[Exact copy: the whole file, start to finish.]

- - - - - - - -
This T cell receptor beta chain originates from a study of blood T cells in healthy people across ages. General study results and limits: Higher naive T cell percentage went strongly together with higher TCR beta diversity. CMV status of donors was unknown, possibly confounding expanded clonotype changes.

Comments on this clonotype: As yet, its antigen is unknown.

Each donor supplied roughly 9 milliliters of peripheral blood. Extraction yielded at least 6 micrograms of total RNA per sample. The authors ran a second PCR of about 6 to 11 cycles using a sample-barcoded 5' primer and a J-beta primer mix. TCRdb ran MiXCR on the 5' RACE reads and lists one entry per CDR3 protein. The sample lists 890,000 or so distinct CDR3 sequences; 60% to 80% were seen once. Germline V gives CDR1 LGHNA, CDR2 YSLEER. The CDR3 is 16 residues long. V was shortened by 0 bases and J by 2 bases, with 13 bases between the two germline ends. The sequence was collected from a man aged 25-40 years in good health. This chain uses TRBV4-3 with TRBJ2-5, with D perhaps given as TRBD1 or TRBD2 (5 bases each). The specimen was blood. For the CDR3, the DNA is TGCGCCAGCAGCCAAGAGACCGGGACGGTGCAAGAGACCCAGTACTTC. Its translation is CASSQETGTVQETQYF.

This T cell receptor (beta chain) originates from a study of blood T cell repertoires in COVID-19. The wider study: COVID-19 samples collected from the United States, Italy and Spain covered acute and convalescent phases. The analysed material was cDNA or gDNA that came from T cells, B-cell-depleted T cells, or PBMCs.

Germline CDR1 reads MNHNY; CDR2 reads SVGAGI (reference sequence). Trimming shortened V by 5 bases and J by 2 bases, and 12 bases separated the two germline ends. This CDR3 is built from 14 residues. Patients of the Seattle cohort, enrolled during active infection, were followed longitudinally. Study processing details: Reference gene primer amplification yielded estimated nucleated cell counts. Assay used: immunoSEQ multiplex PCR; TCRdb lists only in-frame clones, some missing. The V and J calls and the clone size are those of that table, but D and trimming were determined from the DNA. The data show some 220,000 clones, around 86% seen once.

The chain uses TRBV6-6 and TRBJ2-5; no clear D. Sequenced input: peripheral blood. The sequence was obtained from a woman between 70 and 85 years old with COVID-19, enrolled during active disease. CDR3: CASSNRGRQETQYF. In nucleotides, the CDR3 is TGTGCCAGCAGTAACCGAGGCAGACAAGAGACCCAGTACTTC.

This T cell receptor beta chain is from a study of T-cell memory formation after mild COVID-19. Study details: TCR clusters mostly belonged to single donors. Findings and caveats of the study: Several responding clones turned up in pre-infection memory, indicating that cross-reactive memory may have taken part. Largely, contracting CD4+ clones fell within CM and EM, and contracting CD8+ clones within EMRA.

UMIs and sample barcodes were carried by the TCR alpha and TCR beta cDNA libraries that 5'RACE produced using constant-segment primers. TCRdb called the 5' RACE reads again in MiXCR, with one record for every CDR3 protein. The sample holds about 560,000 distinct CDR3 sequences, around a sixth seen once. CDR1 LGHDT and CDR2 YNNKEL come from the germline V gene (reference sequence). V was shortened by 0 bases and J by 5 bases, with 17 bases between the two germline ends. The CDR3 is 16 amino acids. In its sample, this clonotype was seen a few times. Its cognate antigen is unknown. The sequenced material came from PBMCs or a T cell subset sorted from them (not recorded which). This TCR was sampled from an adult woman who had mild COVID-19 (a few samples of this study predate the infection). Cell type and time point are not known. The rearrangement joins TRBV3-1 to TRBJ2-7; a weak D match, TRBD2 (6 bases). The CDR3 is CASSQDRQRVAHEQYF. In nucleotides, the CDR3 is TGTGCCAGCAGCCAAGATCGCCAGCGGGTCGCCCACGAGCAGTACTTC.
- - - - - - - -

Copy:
This T cell receptor beta chain originates from a study of blood T cells in healthy people across ages. General study results and limits: Higher naive T cell percentage went strongly together with higher TCR beta diversity. CMV status of donors was unknown, possibly confounding expanded clonotype changes.

Comments on this clonotype: As yet, its antigen is unknown.

Each donor supplied roughly 9 milliliters of peripheral blood. Extraction yielded at least 6 micrograms of total RNA per sample. The authors ran a second PCR of about 6 to 11 cycles using a sample-barcoded 5' primer and a J-beta primer mix. TCRdb ran MiXCR on the 5' RACE reads and lists one entry per CDR3 protein. The sample lists 890,000 or so distinct CDR3 sequences; 60% to 80% were seen once. Germline V gives CDR1 LGHNA, CDR2 YSLEER. The CDR3 is 16 residues long. V was shortened by 0 bases and J by 2 bases, with 13 bases between the two germline ends. The sequence was collected from a man aged 25-40 years in good health. This chain uses TRBV4-3 with TRBJ2-5, with D perhaps given as TRBD1 or TRBD2 (5 bases each). The specimen was blood. For the CDR3, the DNA is TGCGCCAGCAGCCAAGAGACCGGGACGGTGCAAGAGACCCAGTACTTC. Its translation is CASSQETGTVQETQYF.

This T cell receptor (beta chain) originates from a study of blood T cell repertoires in COVID-19. The wider study: COVID-19 samples collected from the United States, Italy and Spain covered acute and convalescent phases. The analysed material was cDNA or gDNA that came from T cells, B-cell-depleted T cells, or PBMCs.

Germline CDR1 reads MNHNY; CDR2 reads SVGAGI (reference sequence). Trimming shortened V by 5 bases and J by 2 bases, and 12 bases separated the two germline ends. This CDR3 is built from 14 residues. Patients of the Seattle cohort, enrolled during active infection, were followed longitudinally. Study processing details: Reference gene primer amplification yielded estimated nucleated cell counts. Assay used: immunoSEQ multiplex PCR; TCRdb lists only in-frame clones, some missing. The V and J calls and the clone size are those of that table, but D and trimming were determined from the DNA. The data show some 220,000 clones, around 86% seen once.

The chain uses TRBV6-6 and TRBJ2-5; no clear D. Sequenced input: peripheral blood. The sequence was obtained from a woman between 70 and 85 years old with COVID-19, enrolled during active disease. CDR3: CASSNRGRQETQYF. In nucleotides, the CDR3 is TGTGCCAGCAGTAACCGAGGCAGACAAGAGACCCAGTACTTC.

This T cell receptor beta chain is from a study of T-cell memory formation after mild COVID-19. Study details: TCR clusters mostly belonged to single donors. Findings and caveats of the study: Several responding clones turned up in pre-infection memory, indicating that cross-reactive memory may have taken part. Largely, contracting CD4+ clones fell within CM and EM, and contracting CD8+ clones within EMRA.

UMIs and sample barcodes were carried by the TCR alpha and TCR beta cDNA libraries that 5'RACE produced using constant-segment primers. TCRdb called the 5' RACE reads again in MiXCR, with one record for every CDR3 protein. The sample holds about 560,000 distinct CDR3 sequences, around a sixth seen once. CDR1 LGHDT and CDR2 YNNKEL come from the germline V gene (reference sequence). V was shortened by 0 bases and J by 5 bases, with 17 bases between the two germline ends. The CDR3 is 16 amino acids. In its sample, this clonotype was seen a few times. Its cognate antigen is unknown. The sequenced material came from PBMCs or a T cell subset sorted from them (not recorded which). This TCR was sampled from an adult woman who had mild COVID-19 (a few samples of this study predate the infection). Cell type and time point are not known. The rearrangement joins TRBV3-1 to TRBJ2-7; a weak D match, TRBD2 (6 bases). The CDR3 is CASSQDRQRVAHEQYF. In nucleotides, the CDR3 is TGTGCCAGCAGCCAAGATCGCCAGCGGGTCGCCCACGAGCAGTACTTC.